Las Vegas police fire officer who says he "froze" in hotel hallway during massacre
Las Vegas police confirmed that the department fired a veteran officer who froze in the hallway of a Las Vegas Strip hotel during a 2017 mass shooting as a gunman on the floor above opened fire on a country music festival. Las Vegas Metropolitan Police Department spokesman Officer Larry Hadfield confirmed Tuesday night that Officer Cordell Hendrex was fired March 20.
Hadfield did not offer additional details or answer questions regarding an internal review of the actions of Hendrex and other officers that night. Police union president Steve Grammas told The Associated Press in an email that Hendrex had been fired because of his actions during the Oct. 1, 2017, mass shooting.
Hendrex acknowledged in a police report that he was "terrified with fear" as the gunman above killed 58 people in the deadliest mass shooting in modern U.S. history.
"I froze right there in the middle of the hall for how long I can't say," he wrote in the report.
Police body camera video released by the department shows Hendrex, along with a rookie officer and three hotel security officers, waiting in the hallway of the 31st floor in the Mandalay Bay casino-resort for about five minutes before moving to a stairwell leading to the 32nd floor, where the gunman was raining bullets onto the crowd above.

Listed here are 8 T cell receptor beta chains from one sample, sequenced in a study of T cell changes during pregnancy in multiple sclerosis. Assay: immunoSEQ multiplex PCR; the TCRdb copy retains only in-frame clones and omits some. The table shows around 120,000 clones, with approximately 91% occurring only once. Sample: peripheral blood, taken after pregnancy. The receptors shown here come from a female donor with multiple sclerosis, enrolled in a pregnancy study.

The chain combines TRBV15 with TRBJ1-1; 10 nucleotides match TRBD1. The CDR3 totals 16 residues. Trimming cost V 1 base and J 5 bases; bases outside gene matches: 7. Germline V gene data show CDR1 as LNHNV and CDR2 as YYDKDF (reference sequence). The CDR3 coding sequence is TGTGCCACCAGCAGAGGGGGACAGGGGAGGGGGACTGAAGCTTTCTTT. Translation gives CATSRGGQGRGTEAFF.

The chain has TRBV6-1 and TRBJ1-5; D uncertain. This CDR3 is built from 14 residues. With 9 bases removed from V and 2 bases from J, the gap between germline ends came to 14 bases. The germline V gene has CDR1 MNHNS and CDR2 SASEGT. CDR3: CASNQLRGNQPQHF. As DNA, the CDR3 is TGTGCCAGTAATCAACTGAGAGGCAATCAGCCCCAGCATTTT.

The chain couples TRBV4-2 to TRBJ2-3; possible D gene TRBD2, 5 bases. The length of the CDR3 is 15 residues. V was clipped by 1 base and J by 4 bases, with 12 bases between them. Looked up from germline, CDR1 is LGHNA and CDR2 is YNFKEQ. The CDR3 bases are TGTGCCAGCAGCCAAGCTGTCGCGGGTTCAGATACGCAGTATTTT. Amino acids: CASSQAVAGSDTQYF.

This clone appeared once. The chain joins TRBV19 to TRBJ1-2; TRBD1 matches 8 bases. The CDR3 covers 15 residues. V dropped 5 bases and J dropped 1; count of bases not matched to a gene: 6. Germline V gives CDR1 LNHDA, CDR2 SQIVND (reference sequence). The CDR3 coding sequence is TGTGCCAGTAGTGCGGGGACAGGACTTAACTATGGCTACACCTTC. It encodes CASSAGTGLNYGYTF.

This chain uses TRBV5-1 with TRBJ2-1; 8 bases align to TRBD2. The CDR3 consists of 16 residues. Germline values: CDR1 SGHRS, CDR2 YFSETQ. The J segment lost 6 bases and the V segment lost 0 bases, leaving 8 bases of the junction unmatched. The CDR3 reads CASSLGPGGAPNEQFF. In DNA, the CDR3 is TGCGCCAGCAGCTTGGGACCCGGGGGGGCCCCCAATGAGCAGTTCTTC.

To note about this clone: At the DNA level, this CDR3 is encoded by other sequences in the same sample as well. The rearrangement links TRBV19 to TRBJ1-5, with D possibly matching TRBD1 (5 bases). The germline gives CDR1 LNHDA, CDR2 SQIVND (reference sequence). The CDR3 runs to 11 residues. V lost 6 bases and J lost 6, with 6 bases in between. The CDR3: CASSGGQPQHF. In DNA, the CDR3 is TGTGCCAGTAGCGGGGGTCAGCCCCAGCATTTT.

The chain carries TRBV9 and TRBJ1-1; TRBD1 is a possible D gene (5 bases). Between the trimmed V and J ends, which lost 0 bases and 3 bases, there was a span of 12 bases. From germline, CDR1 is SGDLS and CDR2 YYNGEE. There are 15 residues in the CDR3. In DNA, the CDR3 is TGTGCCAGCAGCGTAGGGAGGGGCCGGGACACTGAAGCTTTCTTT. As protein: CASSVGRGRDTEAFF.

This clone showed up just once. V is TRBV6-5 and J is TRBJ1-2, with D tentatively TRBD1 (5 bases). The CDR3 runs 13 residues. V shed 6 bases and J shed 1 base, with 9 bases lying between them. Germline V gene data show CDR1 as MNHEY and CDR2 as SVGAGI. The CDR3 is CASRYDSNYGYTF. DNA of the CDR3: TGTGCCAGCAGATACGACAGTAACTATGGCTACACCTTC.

They remained in the stairwell for at least 15 minutes, when the video clip ends.
A phone call to a publicly listed number for Hendrex was not answered Tuesday night.
Grammas told the Las Vegas Review-Journal, which first reported Hendrex's firing , that the union does not believe the officer should have been fired and is fighting to get him reinstated.
News of Hendrex's firing comes as a new lawsuit filed overnight blames gun manufacturers and dealers for the massacre. Among the victims who were killed was 31-year-old Carrie Parsons -- and only on "CBS This Morning," Parsons' parents explained why they're now suing the makers of the military-style rifles used in the attack and the dealers who sold them.
Ann-Marie Parsons said that the only reason it was possible for a shooter 32 stories up and hundreds of yards away to fire a fatal shot is "the power of these weapons."
"These are weapons of war…" Jim Parsons added. "So you don't have to be a marksman to shoot 300 or 600 yards. He didn't target anyone, he just mowed 'em down. They didn't have a chance."
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